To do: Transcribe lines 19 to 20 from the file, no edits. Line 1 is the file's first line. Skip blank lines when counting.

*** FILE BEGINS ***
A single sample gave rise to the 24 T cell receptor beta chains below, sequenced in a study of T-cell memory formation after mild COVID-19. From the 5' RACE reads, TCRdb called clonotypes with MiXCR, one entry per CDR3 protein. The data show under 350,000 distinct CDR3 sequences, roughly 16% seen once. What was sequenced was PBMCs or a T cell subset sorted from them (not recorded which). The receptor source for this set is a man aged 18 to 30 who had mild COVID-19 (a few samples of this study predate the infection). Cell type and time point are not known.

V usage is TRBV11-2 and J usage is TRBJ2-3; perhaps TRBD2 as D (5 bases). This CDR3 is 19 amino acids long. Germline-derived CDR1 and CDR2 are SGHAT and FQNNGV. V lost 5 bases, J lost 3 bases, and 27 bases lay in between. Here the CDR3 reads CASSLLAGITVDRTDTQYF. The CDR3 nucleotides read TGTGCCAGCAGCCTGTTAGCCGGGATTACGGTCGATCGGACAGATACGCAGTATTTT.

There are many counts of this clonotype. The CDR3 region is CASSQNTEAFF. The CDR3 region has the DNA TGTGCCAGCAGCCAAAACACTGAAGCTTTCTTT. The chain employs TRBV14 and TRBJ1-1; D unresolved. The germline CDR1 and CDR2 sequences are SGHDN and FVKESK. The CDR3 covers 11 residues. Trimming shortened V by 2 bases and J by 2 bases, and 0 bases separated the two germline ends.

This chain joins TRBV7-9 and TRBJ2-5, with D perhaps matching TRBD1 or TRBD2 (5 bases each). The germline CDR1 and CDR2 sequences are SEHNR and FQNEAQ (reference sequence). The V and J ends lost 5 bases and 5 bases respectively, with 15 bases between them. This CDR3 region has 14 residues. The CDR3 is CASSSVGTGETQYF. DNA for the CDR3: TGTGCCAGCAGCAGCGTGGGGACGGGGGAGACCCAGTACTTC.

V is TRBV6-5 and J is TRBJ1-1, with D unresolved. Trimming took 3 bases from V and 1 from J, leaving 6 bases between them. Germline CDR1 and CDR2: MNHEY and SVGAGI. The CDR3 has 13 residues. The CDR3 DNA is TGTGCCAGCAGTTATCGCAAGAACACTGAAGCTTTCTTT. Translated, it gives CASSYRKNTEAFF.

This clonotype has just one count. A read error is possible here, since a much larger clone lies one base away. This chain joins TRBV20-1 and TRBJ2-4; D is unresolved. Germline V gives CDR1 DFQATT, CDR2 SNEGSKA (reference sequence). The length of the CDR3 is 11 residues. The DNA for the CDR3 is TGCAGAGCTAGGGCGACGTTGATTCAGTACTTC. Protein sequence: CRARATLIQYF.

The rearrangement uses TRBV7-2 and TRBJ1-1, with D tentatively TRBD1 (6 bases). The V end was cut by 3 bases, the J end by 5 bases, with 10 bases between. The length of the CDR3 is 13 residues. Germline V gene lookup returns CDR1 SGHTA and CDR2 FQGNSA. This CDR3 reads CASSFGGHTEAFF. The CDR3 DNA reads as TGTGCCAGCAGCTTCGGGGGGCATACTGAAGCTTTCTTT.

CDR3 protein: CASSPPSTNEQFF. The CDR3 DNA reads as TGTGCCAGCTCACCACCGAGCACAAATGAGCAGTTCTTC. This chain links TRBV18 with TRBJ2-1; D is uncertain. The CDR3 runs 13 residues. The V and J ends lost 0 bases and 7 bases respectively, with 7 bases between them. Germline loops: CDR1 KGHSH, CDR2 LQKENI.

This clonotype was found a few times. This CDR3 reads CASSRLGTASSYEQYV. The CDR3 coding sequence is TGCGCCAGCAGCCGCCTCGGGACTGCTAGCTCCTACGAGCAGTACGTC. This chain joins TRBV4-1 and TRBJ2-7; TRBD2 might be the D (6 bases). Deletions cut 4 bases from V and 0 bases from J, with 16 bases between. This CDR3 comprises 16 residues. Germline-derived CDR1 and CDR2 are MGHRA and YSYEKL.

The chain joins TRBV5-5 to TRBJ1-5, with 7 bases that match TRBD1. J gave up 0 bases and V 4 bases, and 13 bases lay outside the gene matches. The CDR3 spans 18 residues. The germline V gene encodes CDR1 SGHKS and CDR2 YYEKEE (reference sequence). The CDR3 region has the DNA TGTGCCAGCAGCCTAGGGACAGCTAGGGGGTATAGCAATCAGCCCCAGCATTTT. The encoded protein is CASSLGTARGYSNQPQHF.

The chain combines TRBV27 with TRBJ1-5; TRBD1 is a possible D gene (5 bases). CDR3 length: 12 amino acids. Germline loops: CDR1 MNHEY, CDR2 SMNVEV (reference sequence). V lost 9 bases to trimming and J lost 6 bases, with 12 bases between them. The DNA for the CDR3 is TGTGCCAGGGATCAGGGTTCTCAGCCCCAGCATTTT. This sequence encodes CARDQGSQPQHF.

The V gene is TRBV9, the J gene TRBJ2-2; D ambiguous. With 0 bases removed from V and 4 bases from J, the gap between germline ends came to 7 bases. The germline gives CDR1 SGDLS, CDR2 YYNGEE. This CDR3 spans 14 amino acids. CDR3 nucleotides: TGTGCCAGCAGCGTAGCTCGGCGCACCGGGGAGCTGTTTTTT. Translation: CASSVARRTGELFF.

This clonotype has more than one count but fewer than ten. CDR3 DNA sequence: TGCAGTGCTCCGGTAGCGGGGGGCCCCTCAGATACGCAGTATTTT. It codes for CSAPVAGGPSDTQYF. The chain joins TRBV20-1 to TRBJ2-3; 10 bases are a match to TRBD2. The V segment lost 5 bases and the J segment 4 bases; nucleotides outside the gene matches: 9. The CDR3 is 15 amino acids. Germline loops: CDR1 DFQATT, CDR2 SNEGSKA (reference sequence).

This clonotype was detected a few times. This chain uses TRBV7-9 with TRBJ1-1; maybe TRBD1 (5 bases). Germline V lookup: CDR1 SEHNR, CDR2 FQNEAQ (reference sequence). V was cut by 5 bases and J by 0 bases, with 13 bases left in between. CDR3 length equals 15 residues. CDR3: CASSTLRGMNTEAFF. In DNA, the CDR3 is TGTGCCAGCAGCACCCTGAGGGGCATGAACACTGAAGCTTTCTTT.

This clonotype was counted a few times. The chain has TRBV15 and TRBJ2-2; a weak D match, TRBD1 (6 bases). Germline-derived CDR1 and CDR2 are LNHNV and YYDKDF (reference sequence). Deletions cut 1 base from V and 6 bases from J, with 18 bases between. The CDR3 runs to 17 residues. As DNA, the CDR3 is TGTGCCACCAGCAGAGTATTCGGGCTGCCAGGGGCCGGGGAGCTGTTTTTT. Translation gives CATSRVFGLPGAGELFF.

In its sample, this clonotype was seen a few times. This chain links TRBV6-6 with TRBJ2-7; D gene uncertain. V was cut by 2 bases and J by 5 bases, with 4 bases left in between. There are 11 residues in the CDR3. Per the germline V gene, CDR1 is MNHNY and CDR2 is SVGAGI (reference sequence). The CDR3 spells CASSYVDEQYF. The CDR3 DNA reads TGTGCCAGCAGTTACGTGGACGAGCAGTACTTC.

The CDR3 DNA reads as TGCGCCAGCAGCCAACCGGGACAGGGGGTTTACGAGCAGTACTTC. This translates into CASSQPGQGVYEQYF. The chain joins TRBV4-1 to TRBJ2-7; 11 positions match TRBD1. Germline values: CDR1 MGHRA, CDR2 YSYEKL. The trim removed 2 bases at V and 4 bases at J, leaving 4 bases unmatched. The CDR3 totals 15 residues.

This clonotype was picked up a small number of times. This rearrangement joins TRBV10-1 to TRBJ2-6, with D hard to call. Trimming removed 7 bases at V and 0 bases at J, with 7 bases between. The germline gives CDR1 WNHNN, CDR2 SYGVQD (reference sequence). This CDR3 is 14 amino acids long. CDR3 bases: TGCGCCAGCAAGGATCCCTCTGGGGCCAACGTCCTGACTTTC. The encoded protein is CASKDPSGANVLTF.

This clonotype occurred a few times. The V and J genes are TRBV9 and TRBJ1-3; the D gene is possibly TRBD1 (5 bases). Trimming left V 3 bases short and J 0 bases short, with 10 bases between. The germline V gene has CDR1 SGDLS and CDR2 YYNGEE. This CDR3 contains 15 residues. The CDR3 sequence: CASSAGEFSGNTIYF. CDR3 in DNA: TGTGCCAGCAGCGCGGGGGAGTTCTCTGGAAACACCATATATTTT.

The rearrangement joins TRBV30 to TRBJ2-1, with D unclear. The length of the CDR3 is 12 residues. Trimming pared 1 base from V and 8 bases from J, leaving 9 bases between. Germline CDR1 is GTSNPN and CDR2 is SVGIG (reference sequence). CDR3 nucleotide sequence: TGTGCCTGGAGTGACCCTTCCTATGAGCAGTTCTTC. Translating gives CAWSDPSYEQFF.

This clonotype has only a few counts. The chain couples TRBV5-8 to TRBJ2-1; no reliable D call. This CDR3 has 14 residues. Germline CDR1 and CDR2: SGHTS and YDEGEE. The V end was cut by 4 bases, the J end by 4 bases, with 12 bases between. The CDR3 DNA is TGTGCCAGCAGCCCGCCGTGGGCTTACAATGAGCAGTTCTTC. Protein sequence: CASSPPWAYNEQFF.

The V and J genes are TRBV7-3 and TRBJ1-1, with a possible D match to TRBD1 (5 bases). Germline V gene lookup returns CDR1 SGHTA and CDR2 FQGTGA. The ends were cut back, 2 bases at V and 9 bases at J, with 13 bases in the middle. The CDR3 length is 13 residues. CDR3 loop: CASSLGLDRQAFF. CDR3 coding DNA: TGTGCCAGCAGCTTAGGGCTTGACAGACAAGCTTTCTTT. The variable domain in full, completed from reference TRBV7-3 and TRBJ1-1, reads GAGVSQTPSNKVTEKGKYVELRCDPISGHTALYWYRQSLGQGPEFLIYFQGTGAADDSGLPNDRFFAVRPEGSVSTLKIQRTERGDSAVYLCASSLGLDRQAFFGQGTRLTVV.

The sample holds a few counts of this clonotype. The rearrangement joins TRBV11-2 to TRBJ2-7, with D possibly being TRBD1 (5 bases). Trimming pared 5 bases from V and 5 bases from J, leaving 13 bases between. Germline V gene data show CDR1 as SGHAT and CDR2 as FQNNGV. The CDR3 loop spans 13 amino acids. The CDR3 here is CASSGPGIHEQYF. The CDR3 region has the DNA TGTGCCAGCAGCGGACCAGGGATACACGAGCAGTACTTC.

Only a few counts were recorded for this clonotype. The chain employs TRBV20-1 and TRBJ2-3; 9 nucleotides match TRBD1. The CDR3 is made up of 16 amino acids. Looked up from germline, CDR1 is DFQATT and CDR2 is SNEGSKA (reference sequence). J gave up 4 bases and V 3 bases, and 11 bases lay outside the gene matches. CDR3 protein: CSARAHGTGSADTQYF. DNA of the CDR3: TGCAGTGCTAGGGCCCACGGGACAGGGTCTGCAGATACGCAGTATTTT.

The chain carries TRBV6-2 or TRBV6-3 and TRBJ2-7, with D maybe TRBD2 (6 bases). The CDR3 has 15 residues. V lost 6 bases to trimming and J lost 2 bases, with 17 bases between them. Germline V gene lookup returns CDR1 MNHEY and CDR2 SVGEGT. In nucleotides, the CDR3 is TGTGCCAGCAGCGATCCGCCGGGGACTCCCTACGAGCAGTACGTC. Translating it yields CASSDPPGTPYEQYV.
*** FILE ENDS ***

This clonotype occurred a few times. The V and J genes are TRBV9 and TRBJ1-3; the D gene is possibly TRBD1 (5 bases). Trimming left V 3 bases short and J 0 bases short, with 10 bases between. The germline V gene has CDR1 SGDLS and CDR2 YYNGEE. This CDR3 contains 15 residues. The CDR3 sequence: CASSAGEFSGNTIYF. CDR3 in DNA: TGTGCCAGCAGCGCGGGGGAGTTCTCTGGAAACACCATATATTTT.

The rearrangement joins TRBV30 to TRBJ2-1, with D unclear. The length of the CDR3 is 12 residues. Trimming pared 1 base from V and 8 bases from J, leaving 9 bases between. Germline CDR1 is GTSNPN and CDR2 is SVGIG (reference sequence). CDR3 nucleotide sequence: TGTGCCTGGAGTGACCCTTCCTATGAGCAGTTCTTC. Translating gives CAWSDPSYEQFF.